What's the Name of That Book??? discussion

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Suggest books for me > Holocaust books revolving around Nazi persecution of other groups besides Jews, such as Gypsy or gay victims

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message 1: by Kitty (new)

Kitty | 318 comments one of my favorite subjects to read about is the holocaust I have read a ton of books both fiction and non fiction on the Nazi persecution of the Jews. but I have been wondering the last couple of years if there are any books revolving around Nazi persecution of other groups such as Gypsy or gay victims.


message 3: by Lobstergirl, au gratin (new)

Lobstergirl | 39315 comments Mod
For an in-depth look at Nazi persecution, both in the death camps and outside, of people either they considered medically interesting and desired to experiment on (like twins), or useless (the mentally ill, the retarded), read The Nazi Doctors: Medical Killing and the Psychology of Genocide.


message 4: by Kitty (new)

Kitty | 318 comments I read rise and fall of the third Reich a few years ago.


message 7: by Sallie (new)

Sallie (salliev) | 28 comments "Fires in the Dark" by Louise Doughty
http://www.goodreads.com/book/show/30...

The Men With the Pink Triangle by Heinz Heger
http://www.librarything.com/work/246977


message 8: by Warfawek (last edited Oct 31, 2013 03:06AM) (new)

Warfawek | 3 comments Come and See is an 1985 movie by Elem Klimov written by Ales Adamovich. Ales was a teenage partisan during the war and would write numerous stories, novels and non-fiction books about all the groups in eastern europe during nazi occupation. After the success of Come and See he also waged into modern fiction but I don't think much of it has ever been translated. The film is avaible in whole with subs through google.


message 9: by Amber (new)

Amber (amberf1234) | 40 comments The Hiding Place


The Book Thief by Markus Zusak


Maus I A Survivor's Tale My Father Bleeds History (Maus, #1) by Art Spiegelman

Maus is my absolute favorite. This man every horror you can think of during the holocaust.


message 10: by Lydia (new)

Lydia Fiction-wise, you could try Briar Rose by Jane Yolen. While the story doesn't revolve around either of those groups, there's a side story involving a gay Holocaust victim.


message 11: by Risha (new)

Risha | 2 comments If you've not read Anne Frank yet, you should begin there.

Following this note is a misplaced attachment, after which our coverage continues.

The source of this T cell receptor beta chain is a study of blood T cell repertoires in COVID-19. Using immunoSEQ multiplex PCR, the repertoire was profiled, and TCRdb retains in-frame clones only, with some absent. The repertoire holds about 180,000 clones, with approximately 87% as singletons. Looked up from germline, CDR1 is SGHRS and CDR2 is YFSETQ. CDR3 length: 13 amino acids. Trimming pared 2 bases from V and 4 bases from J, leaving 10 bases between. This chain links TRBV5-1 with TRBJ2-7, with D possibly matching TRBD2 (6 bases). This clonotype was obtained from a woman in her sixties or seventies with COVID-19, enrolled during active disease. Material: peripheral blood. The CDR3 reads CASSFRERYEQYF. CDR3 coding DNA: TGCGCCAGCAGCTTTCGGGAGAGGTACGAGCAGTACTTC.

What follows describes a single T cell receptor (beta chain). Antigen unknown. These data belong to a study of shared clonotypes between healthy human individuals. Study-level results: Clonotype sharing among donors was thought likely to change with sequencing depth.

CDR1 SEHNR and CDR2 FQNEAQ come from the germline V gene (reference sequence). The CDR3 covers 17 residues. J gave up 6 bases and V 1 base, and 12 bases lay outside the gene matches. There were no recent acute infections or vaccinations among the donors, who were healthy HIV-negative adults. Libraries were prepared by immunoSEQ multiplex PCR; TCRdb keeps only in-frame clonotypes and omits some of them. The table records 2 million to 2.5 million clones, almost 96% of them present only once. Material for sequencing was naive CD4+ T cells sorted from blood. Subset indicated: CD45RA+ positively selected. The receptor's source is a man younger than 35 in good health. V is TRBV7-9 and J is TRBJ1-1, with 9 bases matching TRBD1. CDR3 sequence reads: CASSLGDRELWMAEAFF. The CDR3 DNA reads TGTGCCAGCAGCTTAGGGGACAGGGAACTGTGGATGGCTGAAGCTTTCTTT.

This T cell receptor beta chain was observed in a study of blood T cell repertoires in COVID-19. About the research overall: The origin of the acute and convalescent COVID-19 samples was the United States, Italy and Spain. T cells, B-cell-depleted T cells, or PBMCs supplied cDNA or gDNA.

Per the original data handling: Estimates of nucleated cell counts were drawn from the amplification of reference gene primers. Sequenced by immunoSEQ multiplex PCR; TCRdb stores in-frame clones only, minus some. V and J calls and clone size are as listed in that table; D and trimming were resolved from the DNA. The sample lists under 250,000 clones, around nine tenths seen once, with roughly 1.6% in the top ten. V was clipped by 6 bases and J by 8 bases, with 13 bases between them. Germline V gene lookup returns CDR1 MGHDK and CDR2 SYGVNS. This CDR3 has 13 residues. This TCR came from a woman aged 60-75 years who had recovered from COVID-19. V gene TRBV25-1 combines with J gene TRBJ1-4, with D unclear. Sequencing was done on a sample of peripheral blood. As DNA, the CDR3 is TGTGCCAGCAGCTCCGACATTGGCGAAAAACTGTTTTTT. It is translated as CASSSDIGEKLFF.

Other than that: https://www.goodreads.com/book/show/6...


message 12: by Sophie (new)

Sophie (notemily) | 478 comments I second the rec for Briar Rose.


message 13: by Michele (new)

Michele | 280 comments Oh yes, Briar Rose is a wonderful book.


message 14: by Rainbowheart (new)

Rainbowheart | 19064 comments Bent is good...


message 15: by Joseph (new)

Joseph  (bluemanticore) | 441 comments You might be interested in Kathryn Lasky's The Extra.
Summary: Is the chance to serve as an extra for Hitler’s favorite filmmaker a chance at life — or a detour on the path to inevitable extermination?

One ordinary afternoon, fifeen-year-old Lilo and her family are suddenly picked up by Hitler’s police and imprisoned as part of the "Gypsy plague." Just when it seems certain that they will be headed to a labor camp, Lilo is chosen by filmmaker Leni Riefenstahl to work as a film extra. Life on the film set is a bizarre alternate reality. The surroundings are glamorous, but Lilo and the other extras are barely fed, closely guarded, and kept in a locked barn when not on the movie set. And the beautiful, charming Riefenstahl is always present, answering the slightest provocation with malice, flaunting the power to assign prisoners to life or death. Lilo takes matters into her own hands, effecting an escape and running for her life. In this chilling but ultimately uplifting novel, Kathryn Lasky imagines the lives of the Gypsies who worked as extras for the real Nazi filmmaker Leni Riefenstahl, giving readers a story of survival unlike any other.


message 18: by Eric (new)

Eric Bruce | 104 comments Tess Gerritsen's Playing with Fire recounts some of the Italians' contribution to the atrocities in a fictional story about a violinist , and is worth a read .


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